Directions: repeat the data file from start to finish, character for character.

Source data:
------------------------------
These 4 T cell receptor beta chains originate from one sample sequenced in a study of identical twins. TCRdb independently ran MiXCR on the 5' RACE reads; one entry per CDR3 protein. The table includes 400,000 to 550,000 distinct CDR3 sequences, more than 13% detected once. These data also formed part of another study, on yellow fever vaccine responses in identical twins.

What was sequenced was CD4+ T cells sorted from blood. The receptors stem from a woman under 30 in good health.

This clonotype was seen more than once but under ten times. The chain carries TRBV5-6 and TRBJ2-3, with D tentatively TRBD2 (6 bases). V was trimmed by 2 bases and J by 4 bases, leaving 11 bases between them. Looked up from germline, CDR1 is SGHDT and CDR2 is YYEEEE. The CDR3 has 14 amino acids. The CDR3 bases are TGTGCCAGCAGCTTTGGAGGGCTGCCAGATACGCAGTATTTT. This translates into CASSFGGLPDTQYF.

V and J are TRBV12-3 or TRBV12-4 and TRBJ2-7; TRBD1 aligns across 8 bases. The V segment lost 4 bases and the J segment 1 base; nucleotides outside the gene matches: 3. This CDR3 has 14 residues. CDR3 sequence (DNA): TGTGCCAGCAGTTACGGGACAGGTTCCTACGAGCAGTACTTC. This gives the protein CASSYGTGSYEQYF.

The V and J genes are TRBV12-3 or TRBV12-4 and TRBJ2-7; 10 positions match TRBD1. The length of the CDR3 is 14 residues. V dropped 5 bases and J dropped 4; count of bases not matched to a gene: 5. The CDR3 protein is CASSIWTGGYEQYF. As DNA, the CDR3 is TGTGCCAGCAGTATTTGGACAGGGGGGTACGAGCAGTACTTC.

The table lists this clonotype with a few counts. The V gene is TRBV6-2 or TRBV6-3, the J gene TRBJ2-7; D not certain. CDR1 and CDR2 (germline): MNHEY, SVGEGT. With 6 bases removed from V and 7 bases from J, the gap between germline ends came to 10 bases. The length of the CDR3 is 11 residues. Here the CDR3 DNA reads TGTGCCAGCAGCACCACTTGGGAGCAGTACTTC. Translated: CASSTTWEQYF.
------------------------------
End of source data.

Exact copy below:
These 4 T cell receptor beta chains originate from one sample sequenced in a study of identical twins. TCRdb independently ran MiXCR on the 5' RACE reads; one entry per CDR3 protein. The table includes 400,000 to 550,000 distinct CDR3 sequences, more than 13% detected once. These data also formed part of another study, on yellow fever vaccine responses in identical twins.

What was sequenced was CD4+ T cells sorted from blood. The receptors stem from a woman under 30 in good health.

This clonotype was seen more than once but under ten times. The chain carries TRBV5-6 and TRBJ2-3, with D tentatively TRBD2 (6 bases). V was trimmed by 2 bases and J by 4 bases, leaving 11 bases between them. Looked up from germline, CDR1 is SGHDT and CDR2 is YYEEEE. The CDR3 has 14 amino acids. The CDR3 bases are TGTGCCAGCAGCTTTGGAGGGCTGCCAGATACGCAGTATTTT. This translates into CASSFGGLPDTQYF.

V and J are TRBV12-3 or TRBV12-4 and TRBJ2-7; TRBD1 aligns across 8 bases. The V segment lost 4 bases and the J segment 1 base; nucleotides outside the gene matches: 3. This CDR3 has 14 residues. CDR3 sequence (DNA): TGTGCCAGCAGTTACGGGACAGGTTCCTACGAGCAGTACTTC. This gives the protein CASSYGTGSYEQYF.

The V and J genes are TRBV12-3 or TRBV12-4 and TRBJ2-7; 10 positions match TRBD1. The length of the CDR3 is 14 residues. V dropped 5 bases and J dropped 4; count of bases not matched to a gene: 5. The CDR3 protein is CASSIWTGGYEQYF. As DNA, the CDR3 is TGTGCCAGCAGTATTTGGACAGGGGGGTACGAGCAGTACTTC.

The table lists this clonotype with a few counts. The V gene is TRBV6-2 or TRBV6-3, the J gene TRBJ2-7; D not certain. CDR1 and CDR2 (germline): MNHEY, SVGEGT. With 6 bases removed from V and 7 bases from J, the gap between germline ends came to 10 bases. The length of the CDR3 is 11 residues. Here the CDR3 DNA reads TGTGCCAGCAGCACCACTTGGGAGCAGTACTTC. Translated: CASSTTWEQYF.